The authors declare no conflict of interest. The funders had no role in the design of the study; in the collection, analyses, or interpretation of data; in the writing of the manuscript, or in the decision to publish the results.
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Figure 1. Human photoreceptor spectral sensitivity functions , , , , and , with SI compliant normalization .
Figure 2. , , and functions of a Nikon D3s camera, measured at LICA facility (Laboratorio de Instrumentación Científica Avanzada of Universidad Complutense de Madrid).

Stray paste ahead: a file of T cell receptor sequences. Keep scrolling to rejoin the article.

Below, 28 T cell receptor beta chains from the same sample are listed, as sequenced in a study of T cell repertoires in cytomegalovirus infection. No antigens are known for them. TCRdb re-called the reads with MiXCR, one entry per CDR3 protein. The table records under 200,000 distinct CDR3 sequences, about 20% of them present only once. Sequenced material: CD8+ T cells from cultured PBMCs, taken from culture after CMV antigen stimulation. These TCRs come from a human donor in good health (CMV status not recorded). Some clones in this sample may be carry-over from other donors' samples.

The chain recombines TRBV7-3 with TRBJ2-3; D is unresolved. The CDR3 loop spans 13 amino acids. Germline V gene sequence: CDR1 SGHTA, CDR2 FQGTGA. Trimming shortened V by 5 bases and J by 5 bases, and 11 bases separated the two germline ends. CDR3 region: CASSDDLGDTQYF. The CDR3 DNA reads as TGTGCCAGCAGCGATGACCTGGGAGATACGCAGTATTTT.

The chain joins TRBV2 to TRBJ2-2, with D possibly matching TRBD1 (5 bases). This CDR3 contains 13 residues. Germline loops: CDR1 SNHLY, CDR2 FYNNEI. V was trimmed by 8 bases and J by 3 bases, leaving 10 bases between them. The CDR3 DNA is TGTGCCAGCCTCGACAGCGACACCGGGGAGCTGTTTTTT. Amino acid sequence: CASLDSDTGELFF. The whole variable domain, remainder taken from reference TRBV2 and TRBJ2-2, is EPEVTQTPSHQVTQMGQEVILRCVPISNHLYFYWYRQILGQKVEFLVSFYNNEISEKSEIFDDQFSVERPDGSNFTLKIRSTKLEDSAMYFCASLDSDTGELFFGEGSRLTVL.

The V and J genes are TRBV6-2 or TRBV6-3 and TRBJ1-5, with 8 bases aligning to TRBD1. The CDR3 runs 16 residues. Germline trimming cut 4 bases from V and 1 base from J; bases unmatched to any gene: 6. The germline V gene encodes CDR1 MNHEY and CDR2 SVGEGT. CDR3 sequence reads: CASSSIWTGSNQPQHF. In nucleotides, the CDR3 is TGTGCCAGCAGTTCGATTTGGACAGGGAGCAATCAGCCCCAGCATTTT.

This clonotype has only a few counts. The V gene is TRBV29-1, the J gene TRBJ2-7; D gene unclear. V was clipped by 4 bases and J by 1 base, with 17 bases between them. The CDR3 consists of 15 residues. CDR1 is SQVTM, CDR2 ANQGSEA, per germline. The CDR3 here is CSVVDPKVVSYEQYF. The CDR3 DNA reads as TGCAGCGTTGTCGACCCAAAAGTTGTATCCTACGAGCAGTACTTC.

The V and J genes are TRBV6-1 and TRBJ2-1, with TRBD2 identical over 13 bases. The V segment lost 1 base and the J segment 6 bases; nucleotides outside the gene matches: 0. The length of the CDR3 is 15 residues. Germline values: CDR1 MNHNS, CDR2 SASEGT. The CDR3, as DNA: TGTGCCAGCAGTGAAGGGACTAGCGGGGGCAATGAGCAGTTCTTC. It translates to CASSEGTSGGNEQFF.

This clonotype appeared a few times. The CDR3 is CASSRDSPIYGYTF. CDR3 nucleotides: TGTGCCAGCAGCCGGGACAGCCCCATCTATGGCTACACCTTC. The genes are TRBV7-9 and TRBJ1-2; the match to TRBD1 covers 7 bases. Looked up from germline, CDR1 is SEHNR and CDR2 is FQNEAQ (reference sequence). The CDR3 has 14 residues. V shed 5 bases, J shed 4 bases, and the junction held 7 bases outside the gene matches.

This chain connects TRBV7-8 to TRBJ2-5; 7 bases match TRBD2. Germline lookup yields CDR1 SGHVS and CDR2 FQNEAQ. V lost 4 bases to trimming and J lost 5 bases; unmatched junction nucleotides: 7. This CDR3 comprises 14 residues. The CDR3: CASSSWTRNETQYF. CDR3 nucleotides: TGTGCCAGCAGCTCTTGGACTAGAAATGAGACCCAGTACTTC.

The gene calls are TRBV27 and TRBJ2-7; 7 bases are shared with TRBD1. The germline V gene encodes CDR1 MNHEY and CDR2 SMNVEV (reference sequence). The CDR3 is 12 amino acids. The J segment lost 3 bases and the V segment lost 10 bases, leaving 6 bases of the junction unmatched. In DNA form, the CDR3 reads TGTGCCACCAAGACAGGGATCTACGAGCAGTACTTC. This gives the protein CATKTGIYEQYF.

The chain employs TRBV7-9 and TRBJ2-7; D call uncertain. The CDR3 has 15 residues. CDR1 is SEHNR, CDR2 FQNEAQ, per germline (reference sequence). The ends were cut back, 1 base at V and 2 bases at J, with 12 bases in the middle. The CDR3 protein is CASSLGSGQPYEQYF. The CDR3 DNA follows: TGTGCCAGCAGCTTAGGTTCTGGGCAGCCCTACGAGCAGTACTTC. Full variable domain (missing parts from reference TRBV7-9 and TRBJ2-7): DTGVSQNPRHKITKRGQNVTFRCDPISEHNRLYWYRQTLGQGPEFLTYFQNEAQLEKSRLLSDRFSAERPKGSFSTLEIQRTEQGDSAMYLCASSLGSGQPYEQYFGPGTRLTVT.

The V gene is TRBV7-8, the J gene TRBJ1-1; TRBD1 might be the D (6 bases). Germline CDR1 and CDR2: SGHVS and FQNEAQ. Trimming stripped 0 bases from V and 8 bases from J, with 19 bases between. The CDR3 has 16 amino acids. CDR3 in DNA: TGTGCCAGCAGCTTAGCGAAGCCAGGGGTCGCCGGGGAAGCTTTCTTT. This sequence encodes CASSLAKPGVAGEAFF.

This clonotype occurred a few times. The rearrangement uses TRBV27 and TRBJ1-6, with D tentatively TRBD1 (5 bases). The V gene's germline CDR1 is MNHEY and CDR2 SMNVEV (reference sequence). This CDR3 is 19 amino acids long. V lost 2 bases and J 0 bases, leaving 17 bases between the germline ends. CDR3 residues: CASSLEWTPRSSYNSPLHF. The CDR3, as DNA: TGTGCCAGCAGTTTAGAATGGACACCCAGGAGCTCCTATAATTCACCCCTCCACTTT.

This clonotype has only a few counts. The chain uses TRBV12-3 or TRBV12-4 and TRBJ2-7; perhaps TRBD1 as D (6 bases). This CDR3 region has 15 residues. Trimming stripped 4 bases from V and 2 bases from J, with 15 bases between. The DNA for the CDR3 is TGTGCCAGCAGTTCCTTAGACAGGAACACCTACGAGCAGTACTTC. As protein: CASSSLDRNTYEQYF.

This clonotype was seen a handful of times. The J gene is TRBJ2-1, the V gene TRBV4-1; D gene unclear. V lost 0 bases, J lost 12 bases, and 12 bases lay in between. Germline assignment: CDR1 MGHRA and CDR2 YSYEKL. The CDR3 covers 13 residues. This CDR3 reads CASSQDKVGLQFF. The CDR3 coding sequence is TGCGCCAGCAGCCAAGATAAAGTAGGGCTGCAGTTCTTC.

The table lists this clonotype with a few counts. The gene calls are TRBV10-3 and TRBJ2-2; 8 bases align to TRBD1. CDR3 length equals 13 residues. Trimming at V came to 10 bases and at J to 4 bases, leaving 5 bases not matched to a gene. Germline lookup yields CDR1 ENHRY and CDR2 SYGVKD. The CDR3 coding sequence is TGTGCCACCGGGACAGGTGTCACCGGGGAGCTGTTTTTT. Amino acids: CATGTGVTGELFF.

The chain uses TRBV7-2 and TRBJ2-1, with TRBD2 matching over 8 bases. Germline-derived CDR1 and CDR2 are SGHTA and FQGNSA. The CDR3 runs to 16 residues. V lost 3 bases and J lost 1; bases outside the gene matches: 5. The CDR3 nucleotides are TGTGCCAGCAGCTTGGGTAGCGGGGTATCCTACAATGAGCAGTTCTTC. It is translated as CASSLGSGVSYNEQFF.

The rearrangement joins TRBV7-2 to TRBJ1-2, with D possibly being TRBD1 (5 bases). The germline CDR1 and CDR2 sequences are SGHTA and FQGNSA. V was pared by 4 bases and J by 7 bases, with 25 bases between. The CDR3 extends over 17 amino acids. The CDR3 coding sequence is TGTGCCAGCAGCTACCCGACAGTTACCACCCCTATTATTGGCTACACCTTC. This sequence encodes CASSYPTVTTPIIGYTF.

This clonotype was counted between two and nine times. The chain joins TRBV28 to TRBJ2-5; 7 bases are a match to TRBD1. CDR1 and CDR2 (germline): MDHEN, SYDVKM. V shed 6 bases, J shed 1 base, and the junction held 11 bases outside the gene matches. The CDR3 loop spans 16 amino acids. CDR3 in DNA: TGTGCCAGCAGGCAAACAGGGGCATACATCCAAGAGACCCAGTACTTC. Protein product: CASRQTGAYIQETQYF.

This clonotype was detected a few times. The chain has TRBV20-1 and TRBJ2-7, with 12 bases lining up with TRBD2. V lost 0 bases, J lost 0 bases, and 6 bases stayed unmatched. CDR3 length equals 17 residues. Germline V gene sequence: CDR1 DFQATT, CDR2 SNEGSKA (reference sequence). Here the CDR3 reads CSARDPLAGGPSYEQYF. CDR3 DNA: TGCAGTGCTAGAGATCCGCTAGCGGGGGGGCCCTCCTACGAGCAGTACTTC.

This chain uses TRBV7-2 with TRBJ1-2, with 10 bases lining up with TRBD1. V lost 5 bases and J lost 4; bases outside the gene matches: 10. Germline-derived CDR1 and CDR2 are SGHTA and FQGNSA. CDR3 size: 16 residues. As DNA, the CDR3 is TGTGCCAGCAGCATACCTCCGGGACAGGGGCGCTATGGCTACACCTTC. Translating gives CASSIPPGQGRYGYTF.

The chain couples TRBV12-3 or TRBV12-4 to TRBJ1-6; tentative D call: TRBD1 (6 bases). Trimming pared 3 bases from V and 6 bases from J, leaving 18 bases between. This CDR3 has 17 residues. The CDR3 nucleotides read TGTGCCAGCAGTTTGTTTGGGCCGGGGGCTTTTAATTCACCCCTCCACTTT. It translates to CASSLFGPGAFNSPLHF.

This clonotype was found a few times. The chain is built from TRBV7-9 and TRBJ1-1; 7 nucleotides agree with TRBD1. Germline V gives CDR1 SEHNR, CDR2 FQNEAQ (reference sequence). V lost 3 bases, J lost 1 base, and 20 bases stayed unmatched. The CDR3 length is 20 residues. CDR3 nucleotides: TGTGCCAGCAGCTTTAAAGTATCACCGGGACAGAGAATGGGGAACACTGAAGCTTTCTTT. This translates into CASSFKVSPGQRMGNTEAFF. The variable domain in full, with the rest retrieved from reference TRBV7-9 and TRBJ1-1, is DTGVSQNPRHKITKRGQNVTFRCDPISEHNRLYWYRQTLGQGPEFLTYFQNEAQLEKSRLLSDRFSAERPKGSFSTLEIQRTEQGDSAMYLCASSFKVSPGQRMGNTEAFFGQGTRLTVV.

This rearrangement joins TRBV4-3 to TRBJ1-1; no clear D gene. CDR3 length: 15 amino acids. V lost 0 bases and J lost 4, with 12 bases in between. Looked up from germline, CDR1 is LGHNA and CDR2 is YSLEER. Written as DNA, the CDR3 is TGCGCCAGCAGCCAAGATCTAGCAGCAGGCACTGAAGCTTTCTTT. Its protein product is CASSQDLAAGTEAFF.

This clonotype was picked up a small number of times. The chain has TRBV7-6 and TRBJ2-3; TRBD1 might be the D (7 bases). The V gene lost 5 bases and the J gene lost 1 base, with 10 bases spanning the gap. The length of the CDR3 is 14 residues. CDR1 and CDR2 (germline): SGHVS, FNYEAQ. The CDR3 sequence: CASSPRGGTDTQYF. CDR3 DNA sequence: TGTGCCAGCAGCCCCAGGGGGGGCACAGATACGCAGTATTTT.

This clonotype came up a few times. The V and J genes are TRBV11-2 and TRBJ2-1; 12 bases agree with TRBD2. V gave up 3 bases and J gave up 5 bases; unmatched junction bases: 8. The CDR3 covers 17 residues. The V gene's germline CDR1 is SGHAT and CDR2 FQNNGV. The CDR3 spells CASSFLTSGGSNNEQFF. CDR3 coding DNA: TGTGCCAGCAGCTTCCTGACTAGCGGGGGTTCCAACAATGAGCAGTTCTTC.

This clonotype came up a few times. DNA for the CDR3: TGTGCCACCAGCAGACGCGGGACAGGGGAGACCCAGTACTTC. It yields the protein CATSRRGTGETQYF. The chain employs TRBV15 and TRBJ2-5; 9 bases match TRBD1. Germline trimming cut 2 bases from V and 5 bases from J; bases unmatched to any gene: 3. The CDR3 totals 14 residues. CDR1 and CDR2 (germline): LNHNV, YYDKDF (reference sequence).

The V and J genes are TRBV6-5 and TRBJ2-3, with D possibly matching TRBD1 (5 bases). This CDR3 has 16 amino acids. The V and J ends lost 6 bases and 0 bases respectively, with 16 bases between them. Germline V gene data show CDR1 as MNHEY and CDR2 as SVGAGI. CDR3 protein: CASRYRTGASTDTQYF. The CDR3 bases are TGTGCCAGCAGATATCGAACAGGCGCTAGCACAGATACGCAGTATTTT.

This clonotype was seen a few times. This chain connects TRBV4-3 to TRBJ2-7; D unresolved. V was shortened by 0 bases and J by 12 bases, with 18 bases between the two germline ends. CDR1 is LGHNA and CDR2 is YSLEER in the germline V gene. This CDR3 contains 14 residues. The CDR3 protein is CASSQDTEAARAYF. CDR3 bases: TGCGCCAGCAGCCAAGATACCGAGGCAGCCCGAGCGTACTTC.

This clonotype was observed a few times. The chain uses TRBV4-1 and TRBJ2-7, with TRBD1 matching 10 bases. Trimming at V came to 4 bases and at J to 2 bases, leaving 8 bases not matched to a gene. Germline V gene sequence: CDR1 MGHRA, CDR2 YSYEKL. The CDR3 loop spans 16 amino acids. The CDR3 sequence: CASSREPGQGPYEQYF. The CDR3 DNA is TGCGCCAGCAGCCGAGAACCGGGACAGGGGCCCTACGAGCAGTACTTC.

Figure 3. The -normalized cyanopic (), melanopic (), rhodopic (), chloropic (), and erythropic () weigthed radiances as: (left column) points in the () space; (right column) scatter plots of versus the optimum linear combination . Lamp types: HAL(▶), INC(●), HPS( ), LED( ), CFL and FL(▼), CMH(◀), MH(✱), MV( ).
Table 1. Optimum fitting coefficients 1 of for the five human photoreceptors.
1 Note that these coefficients strictly apply to the particular lamp dataset used in this study. Samples with different lamp composition may require the use of different fitting coefficient values. The n-digit values in parentheses represent the standard deviation of the last n-digits of each fitting coefficient, due to the propagation of the uncertainties in the measurements of the lamp spectra, for a signal-to-noise ratio of 100:1.